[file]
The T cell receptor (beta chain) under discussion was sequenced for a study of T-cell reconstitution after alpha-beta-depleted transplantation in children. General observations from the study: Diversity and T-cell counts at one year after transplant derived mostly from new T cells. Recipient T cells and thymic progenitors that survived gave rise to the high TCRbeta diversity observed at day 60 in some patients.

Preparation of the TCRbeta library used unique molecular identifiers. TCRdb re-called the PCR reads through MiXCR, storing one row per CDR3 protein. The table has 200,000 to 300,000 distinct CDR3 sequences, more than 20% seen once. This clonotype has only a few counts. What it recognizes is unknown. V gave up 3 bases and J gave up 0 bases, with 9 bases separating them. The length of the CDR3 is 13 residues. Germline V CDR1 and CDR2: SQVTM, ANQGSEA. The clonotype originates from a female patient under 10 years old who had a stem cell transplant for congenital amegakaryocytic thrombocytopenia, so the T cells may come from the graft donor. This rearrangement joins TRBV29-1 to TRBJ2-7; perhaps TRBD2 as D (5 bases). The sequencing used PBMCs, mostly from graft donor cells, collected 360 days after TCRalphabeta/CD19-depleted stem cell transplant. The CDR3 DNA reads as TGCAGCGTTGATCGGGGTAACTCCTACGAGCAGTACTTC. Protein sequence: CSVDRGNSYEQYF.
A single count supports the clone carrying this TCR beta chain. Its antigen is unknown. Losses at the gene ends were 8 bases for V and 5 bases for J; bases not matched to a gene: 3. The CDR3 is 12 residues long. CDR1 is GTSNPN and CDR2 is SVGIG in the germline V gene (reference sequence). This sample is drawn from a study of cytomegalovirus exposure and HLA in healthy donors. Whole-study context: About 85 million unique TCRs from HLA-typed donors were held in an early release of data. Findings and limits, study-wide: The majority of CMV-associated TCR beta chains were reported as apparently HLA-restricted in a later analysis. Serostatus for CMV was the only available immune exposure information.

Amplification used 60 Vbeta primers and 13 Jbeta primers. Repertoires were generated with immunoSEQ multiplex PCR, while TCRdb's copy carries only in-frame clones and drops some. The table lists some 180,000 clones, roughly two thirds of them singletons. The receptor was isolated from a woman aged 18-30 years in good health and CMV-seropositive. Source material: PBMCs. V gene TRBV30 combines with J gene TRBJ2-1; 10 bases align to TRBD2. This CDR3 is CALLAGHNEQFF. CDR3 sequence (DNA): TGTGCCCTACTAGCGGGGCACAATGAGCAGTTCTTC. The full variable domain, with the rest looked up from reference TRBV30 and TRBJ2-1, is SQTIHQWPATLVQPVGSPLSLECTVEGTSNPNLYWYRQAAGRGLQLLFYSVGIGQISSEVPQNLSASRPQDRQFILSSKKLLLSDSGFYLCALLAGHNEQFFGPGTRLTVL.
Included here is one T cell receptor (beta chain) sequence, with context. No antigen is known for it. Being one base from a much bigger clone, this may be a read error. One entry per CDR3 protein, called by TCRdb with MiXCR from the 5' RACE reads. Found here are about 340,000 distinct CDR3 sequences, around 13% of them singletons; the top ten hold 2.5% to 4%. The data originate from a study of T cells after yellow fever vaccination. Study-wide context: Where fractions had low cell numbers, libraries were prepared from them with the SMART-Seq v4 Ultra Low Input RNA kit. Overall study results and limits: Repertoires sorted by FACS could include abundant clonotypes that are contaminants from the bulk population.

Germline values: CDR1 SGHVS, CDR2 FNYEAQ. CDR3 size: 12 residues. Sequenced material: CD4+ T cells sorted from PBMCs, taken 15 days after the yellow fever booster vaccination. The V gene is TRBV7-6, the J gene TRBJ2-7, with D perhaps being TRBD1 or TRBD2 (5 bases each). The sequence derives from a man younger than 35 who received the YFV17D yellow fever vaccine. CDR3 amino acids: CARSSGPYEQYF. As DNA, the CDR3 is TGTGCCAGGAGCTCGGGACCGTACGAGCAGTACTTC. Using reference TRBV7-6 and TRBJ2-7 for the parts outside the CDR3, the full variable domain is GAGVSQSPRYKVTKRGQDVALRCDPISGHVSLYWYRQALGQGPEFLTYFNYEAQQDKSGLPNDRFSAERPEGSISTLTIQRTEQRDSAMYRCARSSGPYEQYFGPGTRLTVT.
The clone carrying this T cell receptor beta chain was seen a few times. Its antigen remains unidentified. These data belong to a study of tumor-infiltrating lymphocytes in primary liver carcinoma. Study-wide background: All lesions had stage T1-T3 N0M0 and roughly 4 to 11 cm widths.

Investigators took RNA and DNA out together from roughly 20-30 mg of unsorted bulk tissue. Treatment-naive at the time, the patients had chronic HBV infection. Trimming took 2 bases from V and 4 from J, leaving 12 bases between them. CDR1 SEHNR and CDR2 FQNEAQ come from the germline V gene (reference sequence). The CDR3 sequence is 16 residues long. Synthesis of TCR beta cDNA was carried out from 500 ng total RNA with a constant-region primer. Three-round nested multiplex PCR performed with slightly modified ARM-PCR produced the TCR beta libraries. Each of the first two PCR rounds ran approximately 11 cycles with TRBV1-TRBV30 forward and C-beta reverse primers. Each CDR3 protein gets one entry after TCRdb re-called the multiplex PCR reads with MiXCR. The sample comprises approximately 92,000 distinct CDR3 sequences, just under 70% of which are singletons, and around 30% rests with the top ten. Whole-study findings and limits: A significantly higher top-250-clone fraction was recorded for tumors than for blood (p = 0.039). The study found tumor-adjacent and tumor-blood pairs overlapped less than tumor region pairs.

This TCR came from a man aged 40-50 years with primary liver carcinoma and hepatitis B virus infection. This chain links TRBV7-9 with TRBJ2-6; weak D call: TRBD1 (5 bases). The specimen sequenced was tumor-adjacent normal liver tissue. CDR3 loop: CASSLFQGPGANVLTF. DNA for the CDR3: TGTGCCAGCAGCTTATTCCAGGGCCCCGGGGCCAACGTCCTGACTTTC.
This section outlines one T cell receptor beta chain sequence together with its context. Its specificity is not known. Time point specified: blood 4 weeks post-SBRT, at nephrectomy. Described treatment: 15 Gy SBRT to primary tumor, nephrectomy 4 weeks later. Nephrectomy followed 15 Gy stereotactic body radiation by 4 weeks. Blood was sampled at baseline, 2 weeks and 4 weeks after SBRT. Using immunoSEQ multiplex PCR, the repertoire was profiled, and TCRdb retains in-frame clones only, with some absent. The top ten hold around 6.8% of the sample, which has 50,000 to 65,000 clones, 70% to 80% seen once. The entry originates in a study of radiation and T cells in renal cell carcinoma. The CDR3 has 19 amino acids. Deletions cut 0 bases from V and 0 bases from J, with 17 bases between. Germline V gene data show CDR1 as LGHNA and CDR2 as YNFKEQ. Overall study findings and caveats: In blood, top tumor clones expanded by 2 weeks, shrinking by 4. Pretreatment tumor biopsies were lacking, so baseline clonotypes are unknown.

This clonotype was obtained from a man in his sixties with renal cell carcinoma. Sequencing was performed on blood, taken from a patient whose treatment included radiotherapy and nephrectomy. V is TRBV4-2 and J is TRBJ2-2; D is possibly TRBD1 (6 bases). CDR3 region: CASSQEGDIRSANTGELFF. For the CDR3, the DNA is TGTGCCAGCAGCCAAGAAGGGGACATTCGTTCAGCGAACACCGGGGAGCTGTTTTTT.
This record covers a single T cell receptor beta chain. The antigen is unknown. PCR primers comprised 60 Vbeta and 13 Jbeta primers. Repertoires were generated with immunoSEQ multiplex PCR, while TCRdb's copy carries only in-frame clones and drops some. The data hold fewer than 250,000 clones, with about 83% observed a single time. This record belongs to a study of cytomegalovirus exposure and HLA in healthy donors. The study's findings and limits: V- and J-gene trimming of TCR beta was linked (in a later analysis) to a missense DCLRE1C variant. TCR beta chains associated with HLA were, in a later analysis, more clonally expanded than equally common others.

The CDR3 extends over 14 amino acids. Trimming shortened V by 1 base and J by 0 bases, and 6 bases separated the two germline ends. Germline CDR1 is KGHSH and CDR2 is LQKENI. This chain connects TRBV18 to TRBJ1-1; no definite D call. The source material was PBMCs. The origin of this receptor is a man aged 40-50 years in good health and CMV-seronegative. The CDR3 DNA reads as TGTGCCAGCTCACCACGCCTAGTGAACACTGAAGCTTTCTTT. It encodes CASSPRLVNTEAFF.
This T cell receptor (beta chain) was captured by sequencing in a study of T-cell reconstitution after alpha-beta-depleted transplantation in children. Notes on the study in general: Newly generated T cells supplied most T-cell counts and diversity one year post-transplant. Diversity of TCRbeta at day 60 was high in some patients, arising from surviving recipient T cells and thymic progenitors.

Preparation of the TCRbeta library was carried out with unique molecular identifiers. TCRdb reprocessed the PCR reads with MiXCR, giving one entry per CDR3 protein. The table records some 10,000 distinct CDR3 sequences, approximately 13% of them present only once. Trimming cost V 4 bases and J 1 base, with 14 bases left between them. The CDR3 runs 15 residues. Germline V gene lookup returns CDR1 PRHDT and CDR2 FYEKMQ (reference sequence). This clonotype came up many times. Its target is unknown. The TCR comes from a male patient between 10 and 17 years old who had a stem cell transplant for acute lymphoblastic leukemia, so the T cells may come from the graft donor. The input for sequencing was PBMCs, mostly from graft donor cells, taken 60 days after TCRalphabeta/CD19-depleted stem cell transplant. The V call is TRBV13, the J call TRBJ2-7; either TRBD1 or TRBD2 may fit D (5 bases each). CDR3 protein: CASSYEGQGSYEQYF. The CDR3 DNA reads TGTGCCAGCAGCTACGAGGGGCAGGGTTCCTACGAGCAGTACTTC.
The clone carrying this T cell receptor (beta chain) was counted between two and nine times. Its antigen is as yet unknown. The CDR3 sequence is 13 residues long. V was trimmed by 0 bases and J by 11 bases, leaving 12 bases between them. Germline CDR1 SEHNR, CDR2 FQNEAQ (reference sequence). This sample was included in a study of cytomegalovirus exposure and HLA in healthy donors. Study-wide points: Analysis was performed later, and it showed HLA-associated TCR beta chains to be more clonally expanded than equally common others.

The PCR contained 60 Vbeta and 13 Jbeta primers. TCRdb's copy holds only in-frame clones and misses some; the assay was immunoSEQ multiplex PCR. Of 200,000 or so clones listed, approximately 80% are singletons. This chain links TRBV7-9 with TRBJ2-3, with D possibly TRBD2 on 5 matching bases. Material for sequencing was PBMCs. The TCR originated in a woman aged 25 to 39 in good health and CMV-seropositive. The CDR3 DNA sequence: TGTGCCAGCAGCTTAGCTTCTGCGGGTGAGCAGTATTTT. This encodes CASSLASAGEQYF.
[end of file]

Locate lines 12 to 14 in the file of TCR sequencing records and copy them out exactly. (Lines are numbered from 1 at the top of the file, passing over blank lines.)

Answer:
This record covers a single T cell receptor beta chain. The antigen is unknown. PCR primers comprised 60 Vbeta and 13 Jbeta primers. Repertoires were generated with immunoSEQ multiplex PCR, while TCRdb's copy carries only in-frame clones and drops some. The data hold fewer than 250,000 clones, with about 83% observed a single time. This record belongs to a study of cytomegalovirus exposure and HLA in healthy donors. The study's findings and limits: V- and J-gene trimming of TCR beta was linked (in a later analysis) to a missense DCLRE1C variant. TCR beta chains associated with HLA were, in a later analysis, more clonally expanded than equally common others.

The CDR3 extends over 14 amino acids. Trimming shortened V by 1 base and J by 0 bases, and 6 bases separated the two germline ends. Germline CDR1 is KGHSH and CDR2 is LQKENI. This chain connects TRBV18 to TRBJ1-1; no definite D call. The source material was PBMCs. The origin of this receptor is a man aged 40-50 years in good health and CMV-seronegative. The CDR3 DNA reads as TGTGCCAGCTCACCACGCCTAGTGAACACTGAAGCTTTCTTT. It encodes CASSPRLVNTEAFF.
This T cell receptor (beta chain) was captured by sequencing in a study of T-cell reconstitution after alpha-beta-depleted transplantation in children. Notes on the study in general: Newly generated T cells supplied most T-cell counts and diversity one year post-transplant. Diversity of TCRbeta at day 60 was high in some patients, arising from surviving recipient T cells and thymic progenitors.